Oil heating is more competitive
Oil condensing gets more competitive
The latest independent figures show oil prices have become more competitive over the last four years. LPG remains the most expensive fuel for off gas main customers.
According to the Sutherland Tables, the price gap between oil and mains gas has narrowed from 48% in 2008 to 37% in 2012.
Additionally, there is now very little difference between the price of heating an average three-bedroom home with oil, electricity or wood pellets.
The results coincide with the announcement by the Department of Energy and Climate Change (DECC) that the number of fuel poor households in the UK fell to 4.75m in 2010, from 5.5m in 2009. The DECC report says that improvements in the energy efficiency of the housing stock and installations of energy efficient boilers (32% of households had condensing boilers in 2010 compared with 24% in 2009) enabled households to heat their home with less energy. There was also little change in prices for domestic energy between 2009 and 2010.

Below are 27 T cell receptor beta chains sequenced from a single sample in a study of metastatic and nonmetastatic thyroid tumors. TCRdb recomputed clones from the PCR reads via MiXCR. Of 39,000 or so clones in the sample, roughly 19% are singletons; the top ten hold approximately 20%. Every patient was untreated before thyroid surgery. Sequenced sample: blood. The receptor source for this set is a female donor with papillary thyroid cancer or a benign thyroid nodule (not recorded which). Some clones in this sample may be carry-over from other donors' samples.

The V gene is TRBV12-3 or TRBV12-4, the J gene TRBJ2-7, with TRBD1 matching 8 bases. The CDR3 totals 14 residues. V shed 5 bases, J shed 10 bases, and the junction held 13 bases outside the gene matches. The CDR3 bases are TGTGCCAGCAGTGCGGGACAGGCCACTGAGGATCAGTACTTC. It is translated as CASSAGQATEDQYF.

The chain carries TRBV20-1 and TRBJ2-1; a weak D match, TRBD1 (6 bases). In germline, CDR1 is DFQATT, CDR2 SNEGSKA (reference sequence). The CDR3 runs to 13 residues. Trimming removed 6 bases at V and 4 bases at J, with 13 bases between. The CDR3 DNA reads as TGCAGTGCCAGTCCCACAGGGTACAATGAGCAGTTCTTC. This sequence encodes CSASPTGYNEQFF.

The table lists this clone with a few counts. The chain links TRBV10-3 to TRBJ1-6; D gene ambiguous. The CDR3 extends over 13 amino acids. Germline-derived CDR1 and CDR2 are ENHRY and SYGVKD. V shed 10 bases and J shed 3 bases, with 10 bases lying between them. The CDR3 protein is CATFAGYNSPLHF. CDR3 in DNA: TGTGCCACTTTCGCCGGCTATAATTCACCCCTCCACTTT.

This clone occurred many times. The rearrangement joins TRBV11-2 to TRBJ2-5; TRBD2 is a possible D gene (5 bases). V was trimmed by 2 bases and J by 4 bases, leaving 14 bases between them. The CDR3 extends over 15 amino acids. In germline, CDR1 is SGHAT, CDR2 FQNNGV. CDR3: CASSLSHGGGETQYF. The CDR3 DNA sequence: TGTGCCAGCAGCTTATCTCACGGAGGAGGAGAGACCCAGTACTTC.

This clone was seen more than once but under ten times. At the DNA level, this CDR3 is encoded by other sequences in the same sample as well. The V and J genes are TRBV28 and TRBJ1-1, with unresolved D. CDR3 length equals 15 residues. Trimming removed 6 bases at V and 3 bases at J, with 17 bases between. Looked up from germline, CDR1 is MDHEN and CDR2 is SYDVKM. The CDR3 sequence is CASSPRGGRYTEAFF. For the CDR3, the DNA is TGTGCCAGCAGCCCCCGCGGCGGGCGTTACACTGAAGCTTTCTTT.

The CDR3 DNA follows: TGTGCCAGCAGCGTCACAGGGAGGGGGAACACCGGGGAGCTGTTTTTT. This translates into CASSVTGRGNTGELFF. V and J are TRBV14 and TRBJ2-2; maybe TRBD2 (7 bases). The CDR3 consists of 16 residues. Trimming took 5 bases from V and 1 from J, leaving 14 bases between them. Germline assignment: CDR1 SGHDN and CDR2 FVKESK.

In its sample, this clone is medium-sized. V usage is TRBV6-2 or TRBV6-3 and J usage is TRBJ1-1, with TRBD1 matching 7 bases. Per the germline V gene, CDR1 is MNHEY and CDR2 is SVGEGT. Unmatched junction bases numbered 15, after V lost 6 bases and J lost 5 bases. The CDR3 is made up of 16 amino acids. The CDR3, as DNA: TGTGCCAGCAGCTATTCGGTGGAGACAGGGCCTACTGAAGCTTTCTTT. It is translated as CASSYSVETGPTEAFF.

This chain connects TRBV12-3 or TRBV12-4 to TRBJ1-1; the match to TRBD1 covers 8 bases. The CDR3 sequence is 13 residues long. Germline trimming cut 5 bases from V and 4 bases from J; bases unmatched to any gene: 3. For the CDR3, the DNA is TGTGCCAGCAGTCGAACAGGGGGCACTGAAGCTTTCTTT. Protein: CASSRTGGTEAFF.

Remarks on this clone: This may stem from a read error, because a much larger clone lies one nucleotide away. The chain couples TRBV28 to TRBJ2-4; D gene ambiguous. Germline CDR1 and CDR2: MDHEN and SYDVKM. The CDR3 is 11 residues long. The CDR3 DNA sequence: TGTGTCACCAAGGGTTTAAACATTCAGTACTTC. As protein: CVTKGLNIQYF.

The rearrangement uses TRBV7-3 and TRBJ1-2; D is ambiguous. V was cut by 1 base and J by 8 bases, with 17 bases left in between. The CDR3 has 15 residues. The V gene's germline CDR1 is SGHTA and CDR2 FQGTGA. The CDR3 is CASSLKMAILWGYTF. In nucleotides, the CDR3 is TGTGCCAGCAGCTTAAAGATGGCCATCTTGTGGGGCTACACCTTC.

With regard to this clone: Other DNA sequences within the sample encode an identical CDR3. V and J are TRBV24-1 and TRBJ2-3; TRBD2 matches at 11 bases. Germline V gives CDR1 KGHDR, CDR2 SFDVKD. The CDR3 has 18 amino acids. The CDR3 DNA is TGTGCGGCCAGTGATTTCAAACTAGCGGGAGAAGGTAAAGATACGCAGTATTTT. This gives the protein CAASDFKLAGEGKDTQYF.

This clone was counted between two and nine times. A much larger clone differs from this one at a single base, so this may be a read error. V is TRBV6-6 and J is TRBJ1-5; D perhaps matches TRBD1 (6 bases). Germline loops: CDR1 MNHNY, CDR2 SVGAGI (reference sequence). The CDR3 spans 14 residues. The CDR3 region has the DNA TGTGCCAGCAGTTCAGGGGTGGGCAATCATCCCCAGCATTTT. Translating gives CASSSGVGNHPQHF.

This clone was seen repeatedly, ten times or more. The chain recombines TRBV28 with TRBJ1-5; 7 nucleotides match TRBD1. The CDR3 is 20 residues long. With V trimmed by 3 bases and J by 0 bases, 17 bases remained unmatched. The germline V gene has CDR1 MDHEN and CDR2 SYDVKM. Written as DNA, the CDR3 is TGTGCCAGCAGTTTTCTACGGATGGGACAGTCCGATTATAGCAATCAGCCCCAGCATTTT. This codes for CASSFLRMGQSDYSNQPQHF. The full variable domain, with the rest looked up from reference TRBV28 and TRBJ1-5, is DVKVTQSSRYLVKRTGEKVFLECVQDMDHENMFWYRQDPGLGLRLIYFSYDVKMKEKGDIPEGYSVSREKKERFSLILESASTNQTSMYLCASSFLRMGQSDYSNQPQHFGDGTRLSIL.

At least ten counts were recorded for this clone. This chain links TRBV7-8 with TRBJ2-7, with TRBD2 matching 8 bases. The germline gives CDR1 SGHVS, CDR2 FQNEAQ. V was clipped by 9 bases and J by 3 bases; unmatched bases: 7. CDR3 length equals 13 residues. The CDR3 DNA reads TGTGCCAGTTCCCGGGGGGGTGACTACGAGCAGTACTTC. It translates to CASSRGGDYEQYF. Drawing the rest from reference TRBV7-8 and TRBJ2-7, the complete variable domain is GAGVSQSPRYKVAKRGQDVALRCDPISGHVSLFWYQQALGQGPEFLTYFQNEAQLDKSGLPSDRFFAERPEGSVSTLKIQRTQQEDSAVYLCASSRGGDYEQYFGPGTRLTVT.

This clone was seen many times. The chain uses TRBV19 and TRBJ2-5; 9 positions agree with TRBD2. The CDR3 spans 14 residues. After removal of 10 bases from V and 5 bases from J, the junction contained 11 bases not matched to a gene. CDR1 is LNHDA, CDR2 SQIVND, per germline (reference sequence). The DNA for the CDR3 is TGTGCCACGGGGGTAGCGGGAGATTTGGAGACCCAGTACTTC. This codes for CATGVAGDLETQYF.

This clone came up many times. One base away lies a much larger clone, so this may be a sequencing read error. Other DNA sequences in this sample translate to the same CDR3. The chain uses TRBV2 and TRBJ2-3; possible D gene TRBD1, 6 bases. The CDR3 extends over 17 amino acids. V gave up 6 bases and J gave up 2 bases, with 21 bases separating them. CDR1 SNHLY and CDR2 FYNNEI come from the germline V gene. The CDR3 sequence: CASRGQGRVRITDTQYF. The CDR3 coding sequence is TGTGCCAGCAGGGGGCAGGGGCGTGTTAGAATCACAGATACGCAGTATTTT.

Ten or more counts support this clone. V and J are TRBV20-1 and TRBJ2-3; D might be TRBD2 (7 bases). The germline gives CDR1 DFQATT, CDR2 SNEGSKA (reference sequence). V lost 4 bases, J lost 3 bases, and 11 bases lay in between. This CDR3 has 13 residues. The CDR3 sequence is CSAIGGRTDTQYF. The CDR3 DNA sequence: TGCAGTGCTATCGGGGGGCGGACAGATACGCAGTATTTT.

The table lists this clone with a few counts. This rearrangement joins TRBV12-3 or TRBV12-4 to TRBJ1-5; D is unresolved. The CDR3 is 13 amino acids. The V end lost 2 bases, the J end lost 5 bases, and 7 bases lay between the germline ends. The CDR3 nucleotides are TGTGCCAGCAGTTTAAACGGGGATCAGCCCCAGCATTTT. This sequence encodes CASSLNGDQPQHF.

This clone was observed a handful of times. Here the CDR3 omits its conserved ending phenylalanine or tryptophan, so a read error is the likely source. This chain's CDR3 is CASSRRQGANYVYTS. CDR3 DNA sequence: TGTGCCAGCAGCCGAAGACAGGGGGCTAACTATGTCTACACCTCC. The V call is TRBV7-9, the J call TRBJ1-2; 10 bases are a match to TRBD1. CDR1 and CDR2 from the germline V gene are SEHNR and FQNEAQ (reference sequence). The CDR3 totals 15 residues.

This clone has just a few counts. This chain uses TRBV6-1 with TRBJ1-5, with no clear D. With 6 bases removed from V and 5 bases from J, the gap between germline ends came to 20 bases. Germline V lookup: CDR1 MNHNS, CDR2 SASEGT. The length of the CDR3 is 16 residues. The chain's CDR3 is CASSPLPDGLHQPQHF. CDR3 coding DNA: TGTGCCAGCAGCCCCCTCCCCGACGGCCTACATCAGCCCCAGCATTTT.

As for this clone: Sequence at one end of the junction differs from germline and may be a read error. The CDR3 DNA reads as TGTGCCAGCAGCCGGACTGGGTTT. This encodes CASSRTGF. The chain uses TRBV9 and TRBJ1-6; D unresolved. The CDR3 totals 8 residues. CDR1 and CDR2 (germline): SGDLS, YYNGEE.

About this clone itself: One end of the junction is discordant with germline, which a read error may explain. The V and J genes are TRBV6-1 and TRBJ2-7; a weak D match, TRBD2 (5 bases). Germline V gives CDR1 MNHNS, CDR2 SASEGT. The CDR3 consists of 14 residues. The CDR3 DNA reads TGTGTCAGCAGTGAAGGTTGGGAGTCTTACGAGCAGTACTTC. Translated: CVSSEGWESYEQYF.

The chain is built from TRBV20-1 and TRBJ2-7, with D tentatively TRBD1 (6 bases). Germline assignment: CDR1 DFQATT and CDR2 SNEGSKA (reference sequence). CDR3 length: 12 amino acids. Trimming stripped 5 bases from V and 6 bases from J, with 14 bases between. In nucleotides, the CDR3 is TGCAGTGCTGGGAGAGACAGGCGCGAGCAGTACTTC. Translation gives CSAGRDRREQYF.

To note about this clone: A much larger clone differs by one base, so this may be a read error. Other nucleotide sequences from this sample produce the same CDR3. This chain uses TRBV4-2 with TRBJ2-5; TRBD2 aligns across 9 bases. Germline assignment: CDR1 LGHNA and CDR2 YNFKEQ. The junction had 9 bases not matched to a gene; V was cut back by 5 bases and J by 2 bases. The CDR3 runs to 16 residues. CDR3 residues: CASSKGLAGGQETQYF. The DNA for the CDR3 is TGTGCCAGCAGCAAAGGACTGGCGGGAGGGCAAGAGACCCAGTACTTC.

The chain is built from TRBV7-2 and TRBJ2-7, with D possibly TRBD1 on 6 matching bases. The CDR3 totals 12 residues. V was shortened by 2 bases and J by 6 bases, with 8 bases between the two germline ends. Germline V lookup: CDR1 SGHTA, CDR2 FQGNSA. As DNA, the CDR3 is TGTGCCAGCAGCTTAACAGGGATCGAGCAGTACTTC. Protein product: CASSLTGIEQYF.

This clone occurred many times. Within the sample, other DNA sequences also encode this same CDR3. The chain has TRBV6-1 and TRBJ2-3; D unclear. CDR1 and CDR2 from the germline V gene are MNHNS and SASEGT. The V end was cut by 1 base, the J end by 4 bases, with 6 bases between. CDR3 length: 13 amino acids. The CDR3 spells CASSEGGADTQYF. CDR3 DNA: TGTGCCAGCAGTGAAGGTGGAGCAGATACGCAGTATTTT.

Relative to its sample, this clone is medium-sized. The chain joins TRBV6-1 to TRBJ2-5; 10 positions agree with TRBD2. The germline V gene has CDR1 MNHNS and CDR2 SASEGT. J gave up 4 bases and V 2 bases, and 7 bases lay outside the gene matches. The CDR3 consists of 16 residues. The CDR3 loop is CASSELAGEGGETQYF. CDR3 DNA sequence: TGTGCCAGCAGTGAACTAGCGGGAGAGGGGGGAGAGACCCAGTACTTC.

OFTEC director general Jeremy Hawksley said: "Oil is still one of the most competitive fuels for off gas main properties in rural areas, and it's reassuring that the move towards condensing boilers has helped contribute to a reduction in fuel poverty."
For an average three-bedroom house, it costs £1929 per annum to provide heating and hot water with LPG, while oil is 27% cheaper at £1408.